In 2002 the wreck of a British cruiser was located by divers off the coast of Tunisia. The stunning photographs of the wreck inspired Dr Richard Osborne to delve into the controversy surrounding the loss of one of the Royal Navy s proudest ships HMS Manchester. After taking part in the Norway campaign of 1940, Manchester was sent to the Mediterranean, where she was involved in the dangerous Malta convoys. On her first convoy she was struck by a torpedo and badly damaged. In danger of sinking at any minute, her skipper, Captain Harold Drew, managed to save his ship. Her next operation was to prove her last. In Operation Pedestal, the vital Malta relief convoy, Manchester was again hit by a torpedo. This time, rather than risk the lives of his crew Drew decided to scuttle his ship. For this Drew was court-martialled in what would become the longest such case in the history of the Royal Navy. Using the testimony of those involved, the highly respected naval historian Dr Osborne pieces together one of the most intriguing stories to emerge from the Second World War. Coupled with photographs of the wreck and a detailed account of its discovery, The Watery Grave: The Life and Death of HMS Manchester, will shed new light on this remarkable tale.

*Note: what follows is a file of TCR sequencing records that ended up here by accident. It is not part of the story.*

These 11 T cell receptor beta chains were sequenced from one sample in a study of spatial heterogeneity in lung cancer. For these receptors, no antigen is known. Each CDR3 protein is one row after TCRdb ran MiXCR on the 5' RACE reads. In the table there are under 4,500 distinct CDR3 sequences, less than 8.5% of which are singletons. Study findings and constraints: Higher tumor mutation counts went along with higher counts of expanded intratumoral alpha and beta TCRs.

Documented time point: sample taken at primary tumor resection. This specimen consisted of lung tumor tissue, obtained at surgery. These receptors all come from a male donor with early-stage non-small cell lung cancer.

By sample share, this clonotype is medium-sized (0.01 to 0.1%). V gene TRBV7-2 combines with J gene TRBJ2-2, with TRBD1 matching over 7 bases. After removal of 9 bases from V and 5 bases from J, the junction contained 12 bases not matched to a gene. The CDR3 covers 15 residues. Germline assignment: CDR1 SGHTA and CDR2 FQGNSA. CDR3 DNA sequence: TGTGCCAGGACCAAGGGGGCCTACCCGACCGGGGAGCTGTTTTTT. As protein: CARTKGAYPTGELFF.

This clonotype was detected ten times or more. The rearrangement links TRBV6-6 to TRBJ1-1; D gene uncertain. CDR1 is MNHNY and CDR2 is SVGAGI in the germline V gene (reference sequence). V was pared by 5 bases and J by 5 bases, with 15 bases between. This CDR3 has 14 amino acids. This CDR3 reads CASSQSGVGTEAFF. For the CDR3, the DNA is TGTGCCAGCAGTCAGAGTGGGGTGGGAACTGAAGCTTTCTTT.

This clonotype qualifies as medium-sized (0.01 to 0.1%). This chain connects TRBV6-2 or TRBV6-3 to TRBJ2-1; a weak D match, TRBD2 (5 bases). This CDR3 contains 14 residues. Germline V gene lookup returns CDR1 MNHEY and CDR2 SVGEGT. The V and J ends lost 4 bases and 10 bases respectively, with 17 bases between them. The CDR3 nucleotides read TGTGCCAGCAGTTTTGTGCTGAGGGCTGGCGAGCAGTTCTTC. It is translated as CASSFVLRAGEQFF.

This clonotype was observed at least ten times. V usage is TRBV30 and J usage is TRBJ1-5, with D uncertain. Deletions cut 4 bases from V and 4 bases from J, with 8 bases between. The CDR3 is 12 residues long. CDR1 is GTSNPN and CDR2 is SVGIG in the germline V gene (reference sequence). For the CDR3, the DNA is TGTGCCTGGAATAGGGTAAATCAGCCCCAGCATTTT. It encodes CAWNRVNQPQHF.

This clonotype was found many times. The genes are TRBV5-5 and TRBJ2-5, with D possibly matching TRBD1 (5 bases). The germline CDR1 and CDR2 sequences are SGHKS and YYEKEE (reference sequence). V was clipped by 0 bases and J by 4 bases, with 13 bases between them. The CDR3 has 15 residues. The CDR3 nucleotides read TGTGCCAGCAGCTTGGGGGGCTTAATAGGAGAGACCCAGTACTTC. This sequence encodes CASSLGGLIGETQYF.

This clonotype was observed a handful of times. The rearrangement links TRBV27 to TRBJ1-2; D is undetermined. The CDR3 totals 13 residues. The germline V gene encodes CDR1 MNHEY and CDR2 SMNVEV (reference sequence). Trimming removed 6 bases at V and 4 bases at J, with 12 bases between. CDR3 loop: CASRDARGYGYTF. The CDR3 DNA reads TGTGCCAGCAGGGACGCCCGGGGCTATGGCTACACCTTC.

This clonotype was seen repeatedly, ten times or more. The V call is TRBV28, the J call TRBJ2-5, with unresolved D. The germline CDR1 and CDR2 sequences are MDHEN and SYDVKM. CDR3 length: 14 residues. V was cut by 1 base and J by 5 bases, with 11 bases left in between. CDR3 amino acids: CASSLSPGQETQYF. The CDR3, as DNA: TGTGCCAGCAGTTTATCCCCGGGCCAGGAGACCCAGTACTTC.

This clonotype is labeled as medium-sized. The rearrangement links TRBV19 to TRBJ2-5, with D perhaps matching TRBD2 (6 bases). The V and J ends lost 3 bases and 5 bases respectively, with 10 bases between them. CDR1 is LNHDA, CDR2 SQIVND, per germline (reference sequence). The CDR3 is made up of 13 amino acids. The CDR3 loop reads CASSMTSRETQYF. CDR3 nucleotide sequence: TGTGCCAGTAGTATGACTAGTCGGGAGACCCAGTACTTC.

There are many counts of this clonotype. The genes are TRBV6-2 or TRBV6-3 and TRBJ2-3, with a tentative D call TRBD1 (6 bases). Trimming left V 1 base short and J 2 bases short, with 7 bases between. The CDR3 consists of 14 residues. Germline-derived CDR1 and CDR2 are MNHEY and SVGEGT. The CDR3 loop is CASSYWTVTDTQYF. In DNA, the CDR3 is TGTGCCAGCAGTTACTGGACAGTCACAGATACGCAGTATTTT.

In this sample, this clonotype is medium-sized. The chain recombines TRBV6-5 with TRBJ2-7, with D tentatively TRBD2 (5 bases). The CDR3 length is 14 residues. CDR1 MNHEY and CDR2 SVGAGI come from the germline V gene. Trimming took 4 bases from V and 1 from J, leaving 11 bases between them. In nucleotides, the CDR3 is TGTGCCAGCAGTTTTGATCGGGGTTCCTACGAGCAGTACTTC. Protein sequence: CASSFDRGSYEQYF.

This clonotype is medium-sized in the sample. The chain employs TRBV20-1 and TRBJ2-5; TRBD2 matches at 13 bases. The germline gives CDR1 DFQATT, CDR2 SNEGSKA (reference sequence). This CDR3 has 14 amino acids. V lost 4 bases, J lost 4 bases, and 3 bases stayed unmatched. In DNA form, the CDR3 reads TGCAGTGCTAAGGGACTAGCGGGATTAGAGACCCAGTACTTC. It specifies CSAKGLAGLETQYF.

WATERY GRAVE The Life and Death of the Cruiser HMS Manchester
A different book from the majority of those written about the war at sea, it delves into the story of this particular sinking which resulted in the Court Martial of her captain. The cruiser HMS Manchester was sunk off the coast of Tunisia in August 1942 whilst participating in Operation Pedestal. An insight into the way the wartime Royal Navy dealt with the combat loss of an important vessel is given. The detailed depiction of the Court Martial process is a particular strength, along with the focus upon the relationship between a warship’s captain and his senior officers, very much at the centre of this tale.
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